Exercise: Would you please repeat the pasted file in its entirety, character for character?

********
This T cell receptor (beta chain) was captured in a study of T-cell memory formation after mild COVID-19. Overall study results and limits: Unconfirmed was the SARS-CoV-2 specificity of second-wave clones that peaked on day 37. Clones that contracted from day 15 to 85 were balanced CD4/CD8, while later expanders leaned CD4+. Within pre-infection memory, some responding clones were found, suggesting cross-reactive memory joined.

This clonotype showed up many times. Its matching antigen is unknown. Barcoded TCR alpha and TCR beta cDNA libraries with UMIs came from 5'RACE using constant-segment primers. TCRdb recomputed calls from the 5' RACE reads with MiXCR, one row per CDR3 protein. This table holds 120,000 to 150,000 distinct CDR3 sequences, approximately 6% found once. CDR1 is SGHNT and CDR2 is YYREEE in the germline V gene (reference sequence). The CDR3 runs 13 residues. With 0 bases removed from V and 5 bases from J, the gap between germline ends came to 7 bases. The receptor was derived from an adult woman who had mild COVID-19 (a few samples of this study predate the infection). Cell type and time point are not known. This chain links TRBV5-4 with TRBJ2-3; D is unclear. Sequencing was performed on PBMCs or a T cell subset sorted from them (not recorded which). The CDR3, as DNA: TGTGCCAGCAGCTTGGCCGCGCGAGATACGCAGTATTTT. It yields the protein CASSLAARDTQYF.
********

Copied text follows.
This T cell receptor (beta chain) was captured in a study of T-cell memory formation after mild COVID-19. Overall study results and limits: Unconfirmed was the SARS-CoV-2 specificity of second-wave clones that peaked on day 37. Clones that contracted from day 15 to 85 were balanced CD4/CD8, while later expanders leaned CD4+. Within pre-infection memory, some responding clones were found, suggesting cross-reactive memory joined.

This clonotype showed up many times. Its matching antigen is unknown. Barcoded TCR alpha and TCR beta cDNA libraries with UMIs came from 5'RACE using constant-segment primers. TCRdb recomputed calls from the 5' RACE reads with MiXCR, one row per CDR3 protein. This table holds 120,000 to 150,000 distinct CDR3 sequences, approximately 6% found once. CDR1 is SGHNT and CDR2 is YYREEE in the germline V gene (reference sequence). The CDR3 runs 13 residues. With 0 bases removed from V and 5 bases from J, the gap between germline ends came to 7 bases. The receptor was derived from an adult woman who had mild COVID-19 (a few samples of this study predate the infection). Cell type and time point are not known. This chain links TRBV5-4 with TRBJ2-3; D is unclear. Sequencing was performed on PBMCs or a T cell subset sorted from them (not recorded which). The CDR3, as DNA: TGTGCCAGCAGCTTGGCCGCGCGAGATACGCAGTATTTT. It yields the protein CASSLAARDTQYF.